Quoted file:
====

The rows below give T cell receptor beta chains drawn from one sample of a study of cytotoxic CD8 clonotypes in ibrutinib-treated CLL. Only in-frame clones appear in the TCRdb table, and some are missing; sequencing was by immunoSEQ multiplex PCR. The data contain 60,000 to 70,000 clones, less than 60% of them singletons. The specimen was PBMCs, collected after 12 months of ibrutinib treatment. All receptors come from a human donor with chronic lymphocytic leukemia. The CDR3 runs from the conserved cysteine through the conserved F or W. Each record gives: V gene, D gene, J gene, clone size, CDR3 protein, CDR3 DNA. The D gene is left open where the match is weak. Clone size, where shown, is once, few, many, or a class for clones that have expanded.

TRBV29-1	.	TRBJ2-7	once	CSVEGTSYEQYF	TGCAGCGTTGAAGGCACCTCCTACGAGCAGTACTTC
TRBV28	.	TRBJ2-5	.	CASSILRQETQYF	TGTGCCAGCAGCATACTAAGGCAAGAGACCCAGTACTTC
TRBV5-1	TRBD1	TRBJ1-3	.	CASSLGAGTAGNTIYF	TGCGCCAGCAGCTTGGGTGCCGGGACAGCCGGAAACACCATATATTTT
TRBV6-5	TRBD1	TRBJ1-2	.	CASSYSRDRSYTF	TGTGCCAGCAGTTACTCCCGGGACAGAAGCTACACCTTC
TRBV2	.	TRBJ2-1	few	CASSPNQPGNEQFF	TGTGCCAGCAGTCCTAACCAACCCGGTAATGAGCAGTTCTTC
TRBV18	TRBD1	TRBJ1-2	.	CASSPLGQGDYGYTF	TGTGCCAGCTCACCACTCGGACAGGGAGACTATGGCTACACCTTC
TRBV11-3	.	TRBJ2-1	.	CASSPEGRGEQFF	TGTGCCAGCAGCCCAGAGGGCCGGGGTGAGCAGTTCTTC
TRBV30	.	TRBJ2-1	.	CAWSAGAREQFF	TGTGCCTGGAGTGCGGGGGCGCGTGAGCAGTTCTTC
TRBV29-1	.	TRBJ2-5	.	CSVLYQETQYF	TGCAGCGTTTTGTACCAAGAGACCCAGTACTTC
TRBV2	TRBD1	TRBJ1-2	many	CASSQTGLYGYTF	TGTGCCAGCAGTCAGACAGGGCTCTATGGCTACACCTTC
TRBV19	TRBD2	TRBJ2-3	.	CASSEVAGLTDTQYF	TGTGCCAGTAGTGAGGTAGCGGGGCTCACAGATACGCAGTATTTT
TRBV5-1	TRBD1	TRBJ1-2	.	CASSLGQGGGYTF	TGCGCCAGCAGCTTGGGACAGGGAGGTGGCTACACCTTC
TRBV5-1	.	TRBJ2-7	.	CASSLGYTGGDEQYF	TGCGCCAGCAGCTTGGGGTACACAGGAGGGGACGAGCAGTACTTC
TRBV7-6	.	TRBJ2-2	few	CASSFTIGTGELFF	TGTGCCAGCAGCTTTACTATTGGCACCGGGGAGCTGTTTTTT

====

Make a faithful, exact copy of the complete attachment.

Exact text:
The rows below give T cell receptor beta chains drawn from one sample of a study of cytotoxic CD8 clonotypes in ibrutinib-treated CLL. Only in-frame clones appear in the TCRdb table, and some are missing; sequencing was by immunoSEQ multiplex PCR. The data contain 60,000 to 70,000 clones, less than 60% of them singletons. The specimen was PBMCs, collected after 12 months of ibrutinib treatment. All receptors come from a human donor with chronic lymphocytic leukemia. The CDR3 runs from the conserved cysteine through the conserved F or W. Each record gives: V gene, D gene, J gene, clone size, CDR3 protein, CDR3 DNA. The D gene is left open where the match is weak. Clone size, where shown, is once, few, many, or a class for clones that have expanded.

TRBV29-1	.	TRBJ2-7	once	CSVEGTSYEQYF	TGCAGCGTTGAAGGCACCTCCTACGAGCAGTACTTC
TRBV28	.	TRBJ2-5	.	CASSILRQETQYF	TGTGCCAGCAGCATACTAAGGCAAGAGACCCAGTACTTC
TRBV5-1	TRBD1	TRBJ1-3	.	CASSLGAGTAGNTIYF	TGCGCCAGCAGCTTGGGTGCCGGGACAGCCGGAAACACCATATATTTT
TRBV6-5	TRBD1	TRBJ1-2	.	CASSYSRDRSYTF	TGTGCCAGCAGTTACTCCCGGGACAGAAGCTACACCTTC
TRBV2	.	TRBJ2-1	few	CASSPNQPGNEQFF	TGTGCCAGCAGTCCTAACCAACCCGGTAATGAGCAGTTCTTC
TRBV18	TRBD1	TRBJ1-2	.	CASSPLGQGDYGYTF	TGTGCCAGCTCACCACTCGGACAGGGAGACTATGGCTACACCTTC
TRBV11-3	.	TRBJ2-1	.	CASSPEGRGEQFF	TGTGCCAGCAGCCCAGAGGGCCGGGGTGAGCAGTTCTTC
TRBV30	.	TRBJ2-1	.	CAWSAGAREQFF	TGTGCCTGGAGTGCGGGGGCGCGTGAGCAGTTCTTC
TRBV29-1	.	TRBJ2-5	.	CSVLYQETQYF	TGCAGCGTTTTGTACCAAGAGACCCAGTACTTC
TRBV2	TRBD1	TRBJ1-2	many	CASSQTGLYGYTF	TGTGCCAGCAGTCAGACAGGGCTCTATGGCTACACCTTC
TRBV19	TRBD2	TRBJ2-3	.	CASSEVAGLTDTQYF	TGTGCCAGTAGTGAGGTAGCGGGGCTCACAGATACGCAGTATTTT
TRBV5-1	TRBD1	TRBJ1-2	.	CASSLGQGGGYTF	TGCGCCAGCAGCTTGGGACAGGGAGGTGGCTACACCTTC
TRBV5-1	.	TRBJ2-7	.	CASSLGYTGGDEQYF	TGCGCCAGCAGCTTGGGGTACACAGGAGGGGACGAGCAGTACTTC
TRBV7-6	.	TRBJ2-2	few	CASSFTIGTGELFF	TGTGCCAGCAGCTTTACTATTGGCACCGGGGAGCTGTTTTTT